Common Snapping Turtles are usually difficult to approach as they will often retreat into the water at first sight. I made a slow and cautious approach in my canoe hoping not to disturb the turtle and every few feet I would stop to create a few images. Do note in the above photo I used my Nikon Polarizing Filter to cut the glare from the vegetation as well as the turtle’s shell. I soon came to realize that this particular turtle was being very cooperative, so I proceeded a little closer. Soon I had pulled the canoe right up alongside of the turtle and yet it remained undisturbed. I quickly switched out my Nikon 80-400mm VR Lens for my Nikon 18-35mm Lens to create an up-close and personal wide-angle view, and employed my Live View technique that has often worked well for frog-scapes. While using the Live View feature on my Nikon D800 I will lean out over the side of the canoe and hold the camera very close to the water’s surface to get a very low perspective. Using the virtual horizon in Live View will assist in keeping the resulting photos square with the world.

The only thing that kinda bugs me about these snapping turtle photos is the very large bloodsucker that can be seen on the turtle’s left cheek :)

Do remember to click on each of the photos to see the larger, sharper version.

Common Snapping Turtle Nikon D800, Nikon 18-35mm Lens @ 35mm Handheld at ISO 400, f8 @ 1/1000

Common Snapping Turtle
Nikon D800, Nikon 18-35mm Lens @ 35mm
Handheld at ISO 400, f8 @ 1/1000

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Bullfrog_1431

Bullfrog at Dusk. Nikon D800 & Nikon 105mm Micro Lens

The winning images were announced a couple of weeks ago for the BBC Wildlife Photographer of the Year Competition and I thought I would take a moment to share two of my entries that proceeded to the final round of judging. Unfortunately, that is where this story ends but nonetheless I was thrilled that two of my both Bullfrog photos created in my favorite wetland at my family cottage on Horseshoe Lake, near Parry Sound, Ontario had made it to the final round in this prestigious competition.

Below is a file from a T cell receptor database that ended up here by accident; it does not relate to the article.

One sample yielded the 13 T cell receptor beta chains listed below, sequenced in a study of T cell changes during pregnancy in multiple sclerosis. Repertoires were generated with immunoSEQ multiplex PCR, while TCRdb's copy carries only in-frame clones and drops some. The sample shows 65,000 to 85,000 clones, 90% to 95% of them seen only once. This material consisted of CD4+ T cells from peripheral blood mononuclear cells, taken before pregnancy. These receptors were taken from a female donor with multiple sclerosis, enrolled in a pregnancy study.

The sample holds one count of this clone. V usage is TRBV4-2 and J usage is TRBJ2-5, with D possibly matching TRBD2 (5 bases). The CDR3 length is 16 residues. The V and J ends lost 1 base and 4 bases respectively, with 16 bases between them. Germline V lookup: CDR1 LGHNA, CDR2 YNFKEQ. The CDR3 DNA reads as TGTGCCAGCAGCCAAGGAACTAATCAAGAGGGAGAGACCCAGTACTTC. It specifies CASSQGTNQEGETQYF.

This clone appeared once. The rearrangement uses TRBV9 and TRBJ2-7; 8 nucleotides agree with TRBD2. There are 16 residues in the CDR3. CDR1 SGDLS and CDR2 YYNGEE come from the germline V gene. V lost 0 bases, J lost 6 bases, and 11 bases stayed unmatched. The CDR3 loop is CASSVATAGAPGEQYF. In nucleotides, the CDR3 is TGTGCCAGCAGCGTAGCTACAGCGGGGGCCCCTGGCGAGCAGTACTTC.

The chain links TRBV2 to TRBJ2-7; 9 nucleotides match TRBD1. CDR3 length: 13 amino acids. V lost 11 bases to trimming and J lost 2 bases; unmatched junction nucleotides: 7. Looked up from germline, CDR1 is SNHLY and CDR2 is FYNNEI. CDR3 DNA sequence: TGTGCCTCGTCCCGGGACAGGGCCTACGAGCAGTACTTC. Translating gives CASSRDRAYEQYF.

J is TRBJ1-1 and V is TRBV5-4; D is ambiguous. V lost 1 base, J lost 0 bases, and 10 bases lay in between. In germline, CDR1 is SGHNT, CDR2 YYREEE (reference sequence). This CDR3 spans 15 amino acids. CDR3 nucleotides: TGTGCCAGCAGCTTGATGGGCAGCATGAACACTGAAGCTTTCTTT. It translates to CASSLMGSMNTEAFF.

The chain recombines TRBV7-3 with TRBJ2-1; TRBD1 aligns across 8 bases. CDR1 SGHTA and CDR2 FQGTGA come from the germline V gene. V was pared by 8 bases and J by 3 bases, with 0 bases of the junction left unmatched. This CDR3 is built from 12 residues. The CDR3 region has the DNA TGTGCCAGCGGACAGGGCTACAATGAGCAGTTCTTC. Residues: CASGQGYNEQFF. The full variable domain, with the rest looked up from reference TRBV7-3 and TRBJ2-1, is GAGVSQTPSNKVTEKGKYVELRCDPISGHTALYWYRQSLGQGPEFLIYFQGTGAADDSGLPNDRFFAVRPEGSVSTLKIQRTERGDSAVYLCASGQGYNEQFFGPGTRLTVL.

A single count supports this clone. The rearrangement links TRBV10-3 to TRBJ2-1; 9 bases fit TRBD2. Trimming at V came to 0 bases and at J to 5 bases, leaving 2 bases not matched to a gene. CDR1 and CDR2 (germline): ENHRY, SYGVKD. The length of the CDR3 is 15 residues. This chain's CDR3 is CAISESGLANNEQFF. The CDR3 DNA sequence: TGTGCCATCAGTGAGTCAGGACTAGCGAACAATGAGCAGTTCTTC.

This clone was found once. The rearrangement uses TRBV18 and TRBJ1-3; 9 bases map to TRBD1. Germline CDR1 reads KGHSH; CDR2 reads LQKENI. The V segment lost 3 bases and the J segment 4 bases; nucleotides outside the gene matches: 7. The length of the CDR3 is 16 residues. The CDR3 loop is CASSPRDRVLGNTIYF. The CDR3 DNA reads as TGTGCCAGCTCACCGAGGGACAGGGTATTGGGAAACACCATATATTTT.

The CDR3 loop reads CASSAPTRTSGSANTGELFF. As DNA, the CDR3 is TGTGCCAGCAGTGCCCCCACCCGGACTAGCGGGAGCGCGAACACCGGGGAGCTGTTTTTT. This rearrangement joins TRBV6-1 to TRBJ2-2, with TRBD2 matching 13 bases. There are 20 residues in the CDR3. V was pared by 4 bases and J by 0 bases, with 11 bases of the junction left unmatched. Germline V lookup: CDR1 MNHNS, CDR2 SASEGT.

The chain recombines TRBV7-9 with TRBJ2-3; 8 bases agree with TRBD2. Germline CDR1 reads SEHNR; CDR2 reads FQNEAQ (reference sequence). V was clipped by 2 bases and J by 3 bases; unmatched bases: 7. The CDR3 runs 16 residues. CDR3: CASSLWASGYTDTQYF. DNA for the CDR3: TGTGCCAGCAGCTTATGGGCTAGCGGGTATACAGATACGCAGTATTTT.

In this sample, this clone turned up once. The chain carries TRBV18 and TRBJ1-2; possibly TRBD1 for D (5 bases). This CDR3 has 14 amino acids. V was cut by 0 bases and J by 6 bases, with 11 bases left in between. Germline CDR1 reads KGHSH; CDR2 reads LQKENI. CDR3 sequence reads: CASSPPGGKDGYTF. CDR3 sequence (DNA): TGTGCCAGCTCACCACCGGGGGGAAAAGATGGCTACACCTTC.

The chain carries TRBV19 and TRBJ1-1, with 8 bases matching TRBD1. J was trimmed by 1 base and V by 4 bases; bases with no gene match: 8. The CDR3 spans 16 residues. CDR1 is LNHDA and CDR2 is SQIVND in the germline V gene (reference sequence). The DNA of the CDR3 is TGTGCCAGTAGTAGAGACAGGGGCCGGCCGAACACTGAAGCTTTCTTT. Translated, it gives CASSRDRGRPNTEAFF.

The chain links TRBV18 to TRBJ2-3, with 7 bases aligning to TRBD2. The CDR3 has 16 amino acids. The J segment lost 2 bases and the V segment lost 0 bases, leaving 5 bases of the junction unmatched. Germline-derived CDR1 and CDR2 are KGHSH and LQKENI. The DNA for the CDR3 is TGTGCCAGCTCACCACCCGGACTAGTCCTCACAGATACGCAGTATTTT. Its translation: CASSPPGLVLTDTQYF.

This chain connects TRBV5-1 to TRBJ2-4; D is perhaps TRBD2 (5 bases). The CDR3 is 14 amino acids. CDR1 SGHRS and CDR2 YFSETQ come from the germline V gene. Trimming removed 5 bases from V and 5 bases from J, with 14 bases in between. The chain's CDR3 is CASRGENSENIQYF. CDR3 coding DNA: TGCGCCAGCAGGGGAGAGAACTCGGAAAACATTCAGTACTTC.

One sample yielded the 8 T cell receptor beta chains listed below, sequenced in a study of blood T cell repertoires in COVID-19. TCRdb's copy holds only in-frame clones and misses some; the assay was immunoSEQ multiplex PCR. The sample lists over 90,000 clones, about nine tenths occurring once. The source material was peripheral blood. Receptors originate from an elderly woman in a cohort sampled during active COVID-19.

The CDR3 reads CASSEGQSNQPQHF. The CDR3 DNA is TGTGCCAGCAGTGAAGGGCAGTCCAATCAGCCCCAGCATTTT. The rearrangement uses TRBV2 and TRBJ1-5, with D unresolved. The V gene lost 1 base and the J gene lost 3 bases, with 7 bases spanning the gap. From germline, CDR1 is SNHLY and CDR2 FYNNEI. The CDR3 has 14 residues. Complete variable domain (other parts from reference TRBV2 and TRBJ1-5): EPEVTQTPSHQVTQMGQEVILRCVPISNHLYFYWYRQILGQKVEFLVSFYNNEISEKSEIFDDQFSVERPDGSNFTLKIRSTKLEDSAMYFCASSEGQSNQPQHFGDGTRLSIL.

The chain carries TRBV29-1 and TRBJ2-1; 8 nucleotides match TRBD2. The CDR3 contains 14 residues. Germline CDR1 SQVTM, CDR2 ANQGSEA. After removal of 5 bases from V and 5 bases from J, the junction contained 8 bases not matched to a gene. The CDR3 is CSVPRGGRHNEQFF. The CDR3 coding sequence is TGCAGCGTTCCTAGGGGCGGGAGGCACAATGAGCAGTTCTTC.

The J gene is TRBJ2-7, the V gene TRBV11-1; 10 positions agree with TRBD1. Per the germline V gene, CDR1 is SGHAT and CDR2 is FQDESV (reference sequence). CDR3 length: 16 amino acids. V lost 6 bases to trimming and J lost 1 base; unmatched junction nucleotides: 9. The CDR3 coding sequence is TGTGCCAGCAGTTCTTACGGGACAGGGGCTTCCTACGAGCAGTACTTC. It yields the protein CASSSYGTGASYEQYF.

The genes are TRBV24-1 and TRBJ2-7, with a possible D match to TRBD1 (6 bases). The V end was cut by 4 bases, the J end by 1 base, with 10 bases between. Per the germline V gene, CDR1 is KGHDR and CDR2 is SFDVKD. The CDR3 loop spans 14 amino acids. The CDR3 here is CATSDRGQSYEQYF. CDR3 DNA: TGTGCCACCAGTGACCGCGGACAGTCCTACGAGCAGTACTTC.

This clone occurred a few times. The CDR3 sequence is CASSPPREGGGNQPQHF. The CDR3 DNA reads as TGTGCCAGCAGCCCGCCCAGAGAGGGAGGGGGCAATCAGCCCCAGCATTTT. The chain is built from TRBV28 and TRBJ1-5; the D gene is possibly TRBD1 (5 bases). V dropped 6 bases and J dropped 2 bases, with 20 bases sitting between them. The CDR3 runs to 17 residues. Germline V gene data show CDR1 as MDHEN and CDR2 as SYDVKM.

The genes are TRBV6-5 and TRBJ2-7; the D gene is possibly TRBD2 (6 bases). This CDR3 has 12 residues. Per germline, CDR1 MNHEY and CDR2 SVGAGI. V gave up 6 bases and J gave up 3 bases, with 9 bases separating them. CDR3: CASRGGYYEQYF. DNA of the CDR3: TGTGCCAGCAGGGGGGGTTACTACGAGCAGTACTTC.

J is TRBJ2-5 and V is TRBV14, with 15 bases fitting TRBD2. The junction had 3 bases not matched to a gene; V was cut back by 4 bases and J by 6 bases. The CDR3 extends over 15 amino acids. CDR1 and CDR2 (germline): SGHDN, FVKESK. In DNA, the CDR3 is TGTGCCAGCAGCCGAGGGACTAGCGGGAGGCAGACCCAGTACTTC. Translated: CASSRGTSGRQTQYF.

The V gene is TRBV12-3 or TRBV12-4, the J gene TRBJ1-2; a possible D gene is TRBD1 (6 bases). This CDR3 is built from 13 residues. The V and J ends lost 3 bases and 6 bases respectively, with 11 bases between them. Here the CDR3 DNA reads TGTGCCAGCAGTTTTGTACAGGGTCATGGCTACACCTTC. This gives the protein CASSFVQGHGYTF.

To view the Grand Prize winning image and to see the category winners for both the adult and young awards click here and follow the links to the corresponding galleries. And do remember to click on each image to see the larger, sharper version.

Bullfrog in Wetland - Nikon D800 & Nikon 18-35mm

Frog-scape – Nikon D800 & Nikon 18-35mm

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The following is a series of images I created over a 5 minute time frame of a Common Loon on Horseshoe Lake near Parry Sound, Ontario. It was early morning as I paddled my canoe along shoreline of a quiet bay.  A large Snapping Turtle surfaced beside the canoe to check me out before slowly retreating back to the bottom of the lake. Next I saw a Common Loon was nearby, but I was not in a good position to photograph it, so I slowly paddled my way around for a better shooting angle. The loon had dove, but resurfaced nearby with a large rock bass in its bill. Over the next 5 minutes the loon appeared to play with the fish before swallowing it. I created countless images of the action and below are my favorite ones from the series.

Please do remember to click on each to see the larger, sharper version.

Common Loon with Rock Bass

Common Loon with Rock Bass

Common Loon Diving for Rock Bass After Dropping it

Common Loon diving for Rock Bass after dropping it

Common Loon Grabbing Rock Bass

Common Loon grabbing Rock Bass

Common Loon with a Firm Grasp of the Rock Bass

Common Loon with a firm grasp of the Rock Bass

Common Loon with the now dead Rock Bass

Common Loon with the now dead Rock Bass